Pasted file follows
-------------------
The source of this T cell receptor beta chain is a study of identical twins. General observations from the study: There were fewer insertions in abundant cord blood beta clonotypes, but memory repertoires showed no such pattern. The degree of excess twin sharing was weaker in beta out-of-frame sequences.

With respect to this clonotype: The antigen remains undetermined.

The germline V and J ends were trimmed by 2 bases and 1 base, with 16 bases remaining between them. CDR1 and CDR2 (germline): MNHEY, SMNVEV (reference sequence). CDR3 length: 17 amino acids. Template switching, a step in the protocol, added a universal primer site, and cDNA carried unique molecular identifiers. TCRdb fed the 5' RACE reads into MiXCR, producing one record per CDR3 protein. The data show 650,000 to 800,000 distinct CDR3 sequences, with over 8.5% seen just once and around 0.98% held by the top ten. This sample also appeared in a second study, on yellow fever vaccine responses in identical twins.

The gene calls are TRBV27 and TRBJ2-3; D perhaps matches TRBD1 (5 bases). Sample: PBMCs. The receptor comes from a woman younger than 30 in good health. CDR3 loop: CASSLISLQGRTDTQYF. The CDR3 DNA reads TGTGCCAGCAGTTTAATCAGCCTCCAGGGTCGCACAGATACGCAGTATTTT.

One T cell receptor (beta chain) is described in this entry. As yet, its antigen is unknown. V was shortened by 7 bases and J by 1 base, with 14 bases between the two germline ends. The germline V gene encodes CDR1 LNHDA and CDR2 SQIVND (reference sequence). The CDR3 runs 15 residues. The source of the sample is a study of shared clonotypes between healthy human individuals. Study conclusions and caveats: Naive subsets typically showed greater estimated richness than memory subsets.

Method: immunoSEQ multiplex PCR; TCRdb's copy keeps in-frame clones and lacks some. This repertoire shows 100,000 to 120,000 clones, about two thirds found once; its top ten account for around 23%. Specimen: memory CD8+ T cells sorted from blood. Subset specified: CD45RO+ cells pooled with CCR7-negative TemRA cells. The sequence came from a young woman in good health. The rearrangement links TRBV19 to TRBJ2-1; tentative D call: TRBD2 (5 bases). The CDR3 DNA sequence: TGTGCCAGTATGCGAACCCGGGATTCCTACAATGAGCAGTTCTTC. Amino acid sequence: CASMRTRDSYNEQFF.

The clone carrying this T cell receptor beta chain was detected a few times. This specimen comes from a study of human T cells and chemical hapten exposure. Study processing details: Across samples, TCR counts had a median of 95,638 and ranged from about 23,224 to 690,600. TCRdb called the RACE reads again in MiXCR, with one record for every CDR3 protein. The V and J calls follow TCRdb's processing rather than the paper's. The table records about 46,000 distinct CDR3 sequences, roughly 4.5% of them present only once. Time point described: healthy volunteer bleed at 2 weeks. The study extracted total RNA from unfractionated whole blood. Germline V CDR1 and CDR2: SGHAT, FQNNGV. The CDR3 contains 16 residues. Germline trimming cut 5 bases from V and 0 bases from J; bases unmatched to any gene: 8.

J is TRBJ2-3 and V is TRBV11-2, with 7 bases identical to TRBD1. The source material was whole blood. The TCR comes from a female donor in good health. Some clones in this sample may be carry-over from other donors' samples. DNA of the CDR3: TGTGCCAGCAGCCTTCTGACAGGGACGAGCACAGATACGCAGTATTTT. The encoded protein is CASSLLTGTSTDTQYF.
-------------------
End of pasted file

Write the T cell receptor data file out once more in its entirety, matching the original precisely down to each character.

The source of this T cell receptor beta chain is a study of identical twins. General observations from the study: There were fewer insertions in abundant cord blood beta clonotypes, but memory repertoires showed no such pattern. The degree of excess twin sharing was weaker in beta out-of-frame sequences.

With respect to this clonotype: The antigen remains undetermined.

The germline V and J ends were trimmed by 2 bases and 1 base, with 16 bases remaining between them. CDR1 and CDR2 (germline): MNHEY, SMNVEV (reference sequence). CDR3 length: 17 amino acids. Template switching, a step in the protocol, added a universal primer site, and cDNA carried unique molecular identifiers. TCRdb fed the 5' RACE reads into MiXCR, producing one record per CDR3 protein. The data show 650,000 to 800,000 distinct CDR3 sequences, with over 8.5% seen just once and around 0.98% held by the top ten. This sample also appeared in a second study, on yellow fever vaccine responses in identical twins.

The gene calls are TRBV27 and TRBJ2-3; D perhaps matches TRBD1 (5 bases). Sample: PBMCs. The receptor comes from a woman younger than 30 in good health. CDR3 loop: CASSLISLQGRTDTQYF. The CDR3 DNA reads TGTGCCAGCAGTTTAATCAGCCTCCAGGGTCGCACAGATACGCAGTATTTT.

One T cell receptor (beta chain) is described in this entry. As yet, its antigen is unknown. V was shortened by 7 bases and J by 1 base, with 14 bases between the two germline ends. The germline V gene encodes CDR1 LNHDA and CDR2 SQIVND (reference sequence). The CDR3 runs 15 residues. The source of the sample is a study of shared clonotypes between healthy human individuals. Study conclusions and caveats: Naive subsets typically showed greater estimated richness than memory subsets.

Method: immunoSEQ multiplex PCR; TCRdb's copy keeps in-frame clones and lacks some. This repertoire shows 100,000 to 120,000 clones, about two thirds found once; its top ten account for around 23%. Specimen: memory CD8+ T cells sorted from blood. Subset specified: CD45RO+ cells pooled with CCR7-negative TemRA cells. The sequence came from a young woman in good health. The rearrangement links TRBV19 to TRBJ2-1; tentative D call: TRBD2 (5 bases). The CDR3 DNA sequence: TGTGCCAGTATGCGAACCCGGGATTCCTACAATGAGCAGTTCTTC. Amino acid sequence: CASMRTRDSYNEQFF.

The clone carrying this T cell receptor beta chain was detected a few times. This specimen comes from a study of human T cells and chemical hapten exposure. Study processing details: Across samples, TCR counts had a median of 95,638 and ranged from about 23,224 to 690,600. TCRdb called the RACE reads again in MiXCR, with one record for every CDR3 protein. The V and J calls follow TCRdb's processing rather than the paper's. The table records about 46,000 distinct CDR3 sequences, roughly 4.5% of them present only once. Time point described: healthy volunteer bleed at 2 weeks. The study extracted total RNA from unfractionated whole blood. Germline V CDR1 and CDR2: SGHAT, FQNNGV. The CDR3 contains 16 residues. Germline trimming cut 5 bases from V and 0 bases from J; bases unmatched to any gene: 8.

J is TRBJ2-3 and V is TRBV11-2, with 7 bases identical to TRBD1. The source material was whole blood. The TCR comes from a female donor in good health. Some clones in this sample may be carry-over from other donors' samples. DNA of the CDR3: TGTGCCAGCAGCCTTCTGACAGGGACGAGCACAGATACGCAGTATTTT. The encoded protein is CASSLLTGTSTDTQYF.